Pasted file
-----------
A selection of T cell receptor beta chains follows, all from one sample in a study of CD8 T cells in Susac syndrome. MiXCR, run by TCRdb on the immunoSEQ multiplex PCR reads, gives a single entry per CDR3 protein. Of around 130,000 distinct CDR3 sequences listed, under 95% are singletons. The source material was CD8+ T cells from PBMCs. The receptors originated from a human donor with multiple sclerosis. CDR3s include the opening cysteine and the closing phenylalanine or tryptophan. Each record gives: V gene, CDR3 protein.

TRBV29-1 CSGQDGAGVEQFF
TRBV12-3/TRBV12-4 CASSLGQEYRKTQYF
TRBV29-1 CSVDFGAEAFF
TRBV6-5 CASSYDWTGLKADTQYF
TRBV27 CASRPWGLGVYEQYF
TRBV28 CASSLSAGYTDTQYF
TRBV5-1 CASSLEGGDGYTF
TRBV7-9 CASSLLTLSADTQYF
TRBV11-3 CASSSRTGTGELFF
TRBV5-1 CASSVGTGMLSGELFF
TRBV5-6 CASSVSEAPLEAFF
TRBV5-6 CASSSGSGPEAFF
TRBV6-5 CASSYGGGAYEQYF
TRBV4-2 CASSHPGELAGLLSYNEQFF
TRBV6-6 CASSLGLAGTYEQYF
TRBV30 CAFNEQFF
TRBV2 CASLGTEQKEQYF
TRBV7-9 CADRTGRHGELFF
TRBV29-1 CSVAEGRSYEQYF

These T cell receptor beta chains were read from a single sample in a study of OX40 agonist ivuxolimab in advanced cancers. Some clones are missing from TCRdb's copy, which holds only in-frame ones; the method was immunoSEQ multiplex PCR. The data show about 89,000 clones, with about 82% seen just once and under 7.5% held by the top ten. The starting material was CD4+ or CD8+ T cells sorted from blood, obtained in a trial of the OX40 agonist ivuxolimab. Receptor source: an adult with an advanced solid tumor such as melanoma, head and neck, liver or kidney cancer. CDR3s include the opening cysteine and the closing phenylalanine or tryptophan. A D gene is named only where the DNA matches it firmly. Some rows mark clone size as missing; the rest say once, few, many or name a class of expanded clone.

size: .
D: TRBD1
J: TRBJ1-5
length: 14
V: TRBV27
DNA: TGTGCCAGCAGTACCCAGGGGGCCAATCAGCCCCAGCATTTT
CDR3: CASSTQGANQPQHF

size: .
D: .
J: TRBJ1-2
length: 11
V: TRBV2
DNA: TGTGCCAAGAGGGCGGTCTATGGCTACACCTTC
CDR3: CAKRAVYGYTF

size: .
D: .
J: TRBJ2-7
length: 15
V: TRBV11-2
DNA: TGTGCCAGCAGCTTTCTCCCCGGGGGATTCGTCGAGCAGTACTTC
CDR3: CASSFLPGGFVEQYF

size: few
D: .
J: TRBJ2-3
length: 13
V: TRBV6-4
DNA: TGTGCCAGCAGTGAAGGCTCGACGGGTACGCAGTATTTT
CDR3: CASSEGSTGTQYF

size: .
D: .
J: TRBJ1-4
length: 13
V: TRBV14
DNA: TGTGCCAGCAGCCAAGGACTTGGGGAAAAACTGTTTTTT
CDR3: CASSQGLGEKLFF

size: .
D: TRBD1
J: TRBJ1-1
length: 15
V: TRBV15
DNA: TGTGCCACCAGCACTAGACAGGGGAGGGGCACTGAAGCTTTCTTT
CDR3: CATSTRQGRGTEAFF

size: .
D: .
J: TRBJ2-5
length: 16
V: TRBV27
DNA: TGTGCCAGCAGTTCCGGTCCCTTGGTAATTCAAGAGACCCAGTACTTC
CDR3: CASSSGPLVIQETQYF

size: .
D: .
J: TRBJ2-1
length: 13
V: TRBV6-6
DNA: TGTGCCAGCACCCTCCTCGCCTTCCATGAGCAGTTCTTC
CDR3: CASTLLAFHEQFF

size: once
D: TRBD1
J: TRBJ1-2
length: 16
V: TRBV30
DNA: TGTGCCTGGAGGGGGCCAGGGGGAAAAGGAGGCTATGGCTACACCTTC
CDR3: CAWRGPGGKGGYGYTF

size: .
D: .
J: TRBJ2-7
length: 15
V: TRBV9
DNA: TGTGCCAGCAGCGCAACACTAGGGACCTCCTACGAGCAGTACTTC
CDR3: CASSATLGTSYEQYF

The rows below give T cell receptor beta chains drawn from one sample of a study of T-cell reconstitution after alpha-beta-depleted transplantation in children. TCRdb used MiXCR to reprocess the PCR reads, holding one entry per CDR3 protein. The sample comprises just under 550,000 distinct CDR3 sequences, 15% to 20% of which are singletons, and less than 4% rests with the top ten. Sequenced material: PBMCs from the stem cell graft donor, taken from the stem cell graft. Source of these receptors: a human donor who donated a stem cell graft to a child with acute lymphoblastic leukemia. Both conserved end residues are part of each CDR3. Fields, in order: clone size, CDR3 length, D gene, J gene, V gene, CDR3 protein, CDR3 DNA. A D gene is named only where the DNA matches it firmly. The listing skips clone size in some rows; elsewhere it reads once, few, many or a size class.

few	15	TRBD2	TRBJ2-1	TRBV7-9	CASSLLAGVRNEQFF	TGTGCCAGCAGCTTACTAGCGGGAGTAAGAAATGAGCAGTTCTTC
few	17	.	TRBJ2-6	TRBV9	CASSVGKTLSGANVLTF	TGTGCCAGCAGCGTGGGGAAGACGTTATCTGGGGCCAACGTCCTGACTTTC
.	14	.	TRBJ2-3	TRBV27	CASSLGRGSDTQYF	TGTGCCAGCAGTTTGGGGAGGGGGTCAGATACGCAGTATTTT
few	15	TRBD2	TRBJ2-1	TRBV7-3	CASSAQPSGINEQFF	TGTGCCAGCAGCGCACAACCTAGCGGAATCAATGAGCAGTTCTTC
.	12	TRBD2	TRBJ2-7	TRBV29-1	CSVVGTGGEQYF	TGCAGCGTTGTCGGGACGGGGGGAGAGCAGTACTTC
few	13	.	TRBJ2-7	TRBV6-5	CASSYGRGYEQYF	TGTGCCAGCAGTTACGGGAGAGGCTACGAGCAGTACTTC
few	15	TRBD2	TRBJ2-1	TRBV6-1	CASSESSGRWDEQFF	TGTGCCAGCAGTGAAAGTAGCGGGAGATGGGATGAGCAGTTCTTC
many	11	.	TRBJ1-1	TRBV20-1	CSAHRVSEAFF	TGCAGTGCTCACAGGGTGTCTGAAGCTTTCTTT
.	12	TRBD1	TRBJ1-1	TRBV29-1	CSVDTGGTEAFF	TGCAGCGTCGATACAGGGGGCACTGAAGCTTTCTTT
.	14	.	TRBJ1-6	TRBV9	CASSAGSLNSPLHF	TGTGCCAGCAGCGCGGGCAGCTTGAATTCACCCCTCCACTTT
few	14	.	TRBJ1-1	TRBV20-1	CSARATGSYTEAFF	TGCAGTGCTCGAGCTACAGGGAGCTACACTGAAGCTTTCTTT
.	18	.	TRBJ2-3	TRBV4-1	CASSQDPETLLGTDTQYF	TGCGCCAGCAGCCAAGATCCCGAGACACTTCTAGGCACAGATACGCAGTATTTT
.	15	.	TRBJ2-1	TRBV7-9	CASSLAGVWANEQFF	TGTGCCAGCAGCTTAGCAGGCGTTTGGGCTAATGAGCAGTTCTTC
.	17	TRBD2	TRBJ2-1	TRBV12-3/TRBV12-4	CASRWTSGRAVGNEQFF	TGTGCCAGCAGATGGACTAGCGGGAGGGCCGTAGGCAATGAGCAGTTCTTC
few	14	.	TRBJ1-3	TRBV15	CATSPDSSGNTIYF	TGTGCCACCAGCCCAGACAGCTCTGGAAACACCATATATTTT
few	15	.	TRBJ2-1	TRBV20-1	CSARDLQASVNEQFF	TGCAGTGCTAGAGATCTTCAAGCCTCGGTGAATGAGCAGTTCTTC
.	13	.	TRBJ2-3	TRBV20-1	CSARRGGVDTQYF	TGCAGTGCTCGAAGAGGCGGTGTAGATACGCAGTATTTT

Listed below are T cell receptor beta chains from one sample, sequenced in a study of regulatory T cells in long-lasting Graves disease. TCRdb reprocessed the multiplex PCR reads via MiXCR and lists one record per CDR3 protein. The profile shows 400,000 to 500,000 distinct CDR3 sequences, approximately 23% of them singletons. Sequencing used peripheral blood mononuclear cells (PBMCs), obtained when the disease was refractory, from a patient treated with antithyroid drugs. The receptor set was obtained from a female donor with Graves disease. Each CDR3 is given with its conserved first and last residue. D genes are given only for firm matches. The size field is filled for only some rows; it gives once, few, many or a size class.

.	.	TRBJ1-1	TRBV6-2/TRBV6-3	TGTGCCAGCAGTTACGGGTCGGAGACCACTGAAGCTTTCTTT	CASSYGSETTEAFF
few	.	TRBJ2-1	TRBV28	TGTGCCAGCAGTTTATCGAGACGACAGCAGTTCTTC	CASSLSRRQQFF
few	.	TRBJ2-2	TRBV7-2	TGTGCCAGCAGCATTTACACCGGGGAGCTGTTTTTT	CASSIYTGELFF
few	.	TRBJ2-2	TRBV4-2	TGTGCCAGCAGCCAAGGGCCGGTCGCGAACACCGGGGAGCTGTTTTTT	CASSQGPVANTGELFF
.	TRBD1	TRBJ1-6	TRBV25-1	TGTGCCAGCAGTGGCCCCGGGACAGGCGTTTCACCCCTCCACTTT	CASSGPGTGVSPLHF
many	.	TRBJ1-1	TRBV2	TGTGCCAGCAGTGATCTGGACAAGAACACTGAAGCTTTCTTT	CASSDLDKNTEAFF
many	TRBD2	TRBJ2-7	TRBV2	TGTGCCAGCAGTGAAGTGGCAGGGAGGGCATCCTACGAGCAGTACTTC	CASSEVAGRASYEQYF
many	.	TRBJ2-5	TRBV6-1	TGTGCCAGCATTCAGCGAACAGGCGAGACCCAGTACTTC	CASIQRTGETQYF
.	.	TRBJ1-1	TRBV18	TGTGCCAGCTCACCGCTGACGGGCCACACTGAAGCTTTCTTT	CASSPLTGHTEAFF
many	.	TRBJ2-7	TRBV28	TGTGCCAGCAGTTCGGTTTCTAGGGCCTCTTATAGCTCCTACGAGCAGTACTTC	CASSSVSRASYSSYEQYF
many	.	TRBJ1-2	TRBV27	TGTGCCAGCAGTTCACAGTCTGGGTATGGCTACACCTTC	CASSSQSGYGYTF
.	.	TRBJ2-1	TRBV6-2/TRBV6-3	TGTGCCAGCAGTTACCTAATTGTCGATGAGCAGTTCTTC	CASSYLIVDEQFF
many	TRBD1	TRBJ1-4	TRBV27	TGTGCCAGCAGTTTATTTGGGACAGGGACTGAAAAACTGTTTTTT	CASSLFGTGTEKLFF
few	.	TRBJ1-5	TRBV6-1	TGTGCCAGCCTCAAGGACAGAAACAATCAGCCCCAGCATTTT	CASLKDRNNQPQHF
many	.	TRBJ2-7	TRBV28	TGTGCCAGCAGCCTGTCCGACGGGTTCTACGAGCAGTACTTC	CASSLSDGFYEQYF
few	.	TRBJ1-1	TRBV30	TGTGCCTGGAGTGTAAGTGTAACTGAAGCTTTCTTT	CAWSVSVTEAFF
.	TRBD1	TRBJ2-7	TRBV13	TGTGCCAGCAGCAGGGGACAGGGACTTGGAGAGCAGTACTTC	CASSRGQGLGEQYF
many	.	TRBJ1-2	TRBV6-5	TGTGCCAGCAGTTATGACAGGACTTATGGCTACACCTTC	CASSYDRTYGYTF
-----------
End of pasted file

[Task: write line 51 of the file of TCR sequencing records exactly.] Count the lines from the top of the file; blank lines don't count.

D: .